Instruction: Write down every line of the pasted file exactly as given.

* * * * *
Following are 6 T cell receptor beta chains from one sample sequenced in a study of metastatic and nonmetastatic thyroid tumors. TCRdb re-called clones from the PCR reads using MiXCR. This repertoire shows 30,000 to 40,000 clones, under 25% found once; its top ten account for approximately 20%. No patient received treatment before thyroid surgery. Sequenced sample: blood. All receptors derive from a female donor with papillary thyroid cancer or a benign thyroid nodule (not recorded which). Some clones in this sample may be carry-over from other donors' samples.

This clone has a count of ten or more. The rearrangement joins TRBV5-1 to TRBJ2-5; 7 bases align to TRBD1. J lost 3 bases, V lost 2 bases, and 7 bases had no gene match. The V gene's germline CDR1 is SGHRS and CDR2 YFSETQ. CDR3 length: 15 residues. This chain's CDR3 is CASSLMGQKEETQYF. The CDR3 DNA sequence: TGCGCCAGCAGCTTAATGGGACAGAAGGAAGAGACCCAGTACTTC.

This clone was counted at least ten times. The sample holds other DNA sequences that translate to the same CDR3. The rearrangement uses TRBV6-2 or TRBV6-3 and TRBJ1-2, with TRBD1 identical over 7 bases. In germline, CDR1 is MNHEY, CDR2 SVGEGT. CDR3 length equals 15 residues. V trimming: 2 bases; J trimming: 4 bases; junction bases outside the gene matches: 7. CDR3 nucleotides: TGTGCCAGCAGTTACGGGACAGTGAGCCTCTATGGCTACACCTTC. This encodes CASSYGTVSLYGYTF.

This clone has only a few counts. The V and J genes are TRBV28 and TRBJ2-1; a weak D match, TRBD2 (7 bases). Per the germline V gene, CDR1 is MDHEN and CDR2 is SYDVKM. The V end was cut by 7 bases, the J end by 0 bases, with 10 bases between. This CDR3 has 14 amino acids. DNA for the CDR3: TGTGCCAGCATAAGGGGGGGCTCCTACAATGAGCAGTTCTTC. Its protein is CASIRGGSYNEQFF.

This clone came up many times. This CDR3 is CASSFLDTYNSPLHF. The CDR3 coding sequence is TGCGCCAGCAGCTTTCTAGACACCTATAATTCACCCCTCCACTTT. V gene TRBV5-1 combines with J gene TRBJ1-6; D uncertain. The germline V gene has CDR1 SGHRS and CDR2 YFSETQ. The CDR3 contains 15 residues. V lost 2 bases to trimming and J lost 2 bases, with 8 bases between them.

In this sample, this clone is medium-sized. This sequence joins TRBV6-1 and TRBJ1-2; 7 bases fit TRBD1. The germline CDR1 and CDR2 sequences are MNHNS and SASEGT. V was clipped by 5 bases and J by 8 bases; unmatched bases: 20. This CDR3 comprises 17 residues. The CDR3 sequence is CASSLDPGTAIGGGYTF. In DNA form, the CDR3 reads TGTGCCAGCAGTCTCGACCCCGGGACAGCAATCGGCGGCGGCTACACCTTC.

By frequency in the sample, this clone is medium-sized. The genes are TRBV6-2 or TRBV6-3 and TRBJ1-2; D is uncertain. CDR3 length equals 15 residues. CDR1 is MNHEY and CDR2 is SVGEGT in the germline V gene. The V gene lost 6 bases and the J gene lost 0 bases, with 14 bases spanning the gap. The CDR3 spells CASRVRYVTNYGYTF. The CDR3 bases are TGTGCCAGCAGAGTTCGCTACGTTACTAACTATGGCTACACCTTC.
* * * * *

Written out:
Following are 6 T cell receptor beta chains from one sample sequenced in a study of metastatic and nonmetastatic thyroid tumors. TCRdb re-called clones from the PCR reads using MiXCR. This repertoire shows 30,000 to 40,000 clones, under 25% found once; its top ten account for approximately 20%. No patient received treatment before thyroid surgery. Sequenced sample: blood. All receptors derive from a female donor with papillary thyroid cancer or a benign thyroid nodule (not recorded which). Some clones in this sample may be carry-over from other donors' samples.

This clone has a count of ten or more. The rearrangement joins TRBV5-1 to TRBJ2-5; 7 bases align to TRBD1. J lost 3 bases, V lost 2 bases, and 7 bases had no gene match. The V gene's germline CDR1 is SGHRS and CDR2 YFSETQ. CDR3 length: 15 residues. This chain's CDR3 is CASSLMGQKEETQYF. The CDR3 DNA sequence: TGCGCCAGCAGCTTAATGGGACAGAAGGAAGAGACCCAGTACTTC.

This clone was counted at least ten times. The sample holds other DNA sequences that translate to the same CDR3. The rearrangement uses TRBV6-2 or TRBV6-3 and TRBJ1-2, with TRBD1 identical over 7 bases. In germline, CDR1 is MNHEY, CDR2 SVGEGT. CDR3 length equals 15 residues. V trimming: 2 bases; J trimming: 4 bases; junction bases outside the gene matches: 7. CDR3 nucleotides: TGTGCCAGCAGTTACGGGACAGTGAGCCTCTATGGCTACACCTTC. This encodes CASSYGTVSLYGYTF.

This clone has only a few counts. The V and J genes are TRBV28 and TRBJ2-1; a weak D match, TRBD2 (7 bases). Per the germline V gene, CDR1 is MDHEN and CDR2 is SYDVKM. The V end was cut by 7 bases, the J end by 0 bases, with 10 bases between. This CDR3 has 14 amino acids. DNA for the CDR3: TGTGCCAGCATAAGGGGGGGCTCCTACAATGAGCAGTTCTTC. Its protein is CASIRGGSYNEQFF.

This clone came up many times. This CDR3 is CASSFLDTYNSPLHF. The CDR3 coding sequence is TGCGCCAGCAGCTTTCTAGACACCTATAATTCACCCCTCCACTTT. V gene TRBV5-1 combines with J gene TRBJ1-6; D uncertain. The germline V gene has CDR1 SGHRS and CDR2 YFSETQ. The CDR3 contains 15 residues. V lost 2 bases to trimming and J lost 2 bases, with 8 bases between them.

In this sample, this clone is medium-sized. This sequence joins TRBV6-1 and TRBJ1-2; 7 bases fit TRBD1. The germline CDR1 and CDR2 sequences are MNHNS and SASEGT. V was clipped by 5 bases and J by 8 bases; unmatched bases: 20. This CDR3 comprises 17 residues. The CDR3 sequence is CASSLDPGTAIGGGYTF. In DNA form, the CDR3 reads TGTGCCAGCAGTCTCGACCCCGGGACAGCAATCGGCGGCGGCTACACCTTC.

By frequency in the sample, this clone is medium-sized. The genes are TRBV6-2 or TRBV6-3 and TRBJ1-2; D is uncertain. CDR3 length equals 15 residues. CDR1 is MNHEY and CDR2 is SVGEGT in the germline V gene. The V gene lost 6 bases and the J gene lost 0 bases, with 14 bases spanning the gap. The CDR3 spells CASRVRYVTNYGYTF. The CDR3 bases are TGTGCCAGCAGAGTTCGCTACGTTACTAACTATGGCTACACCTTC.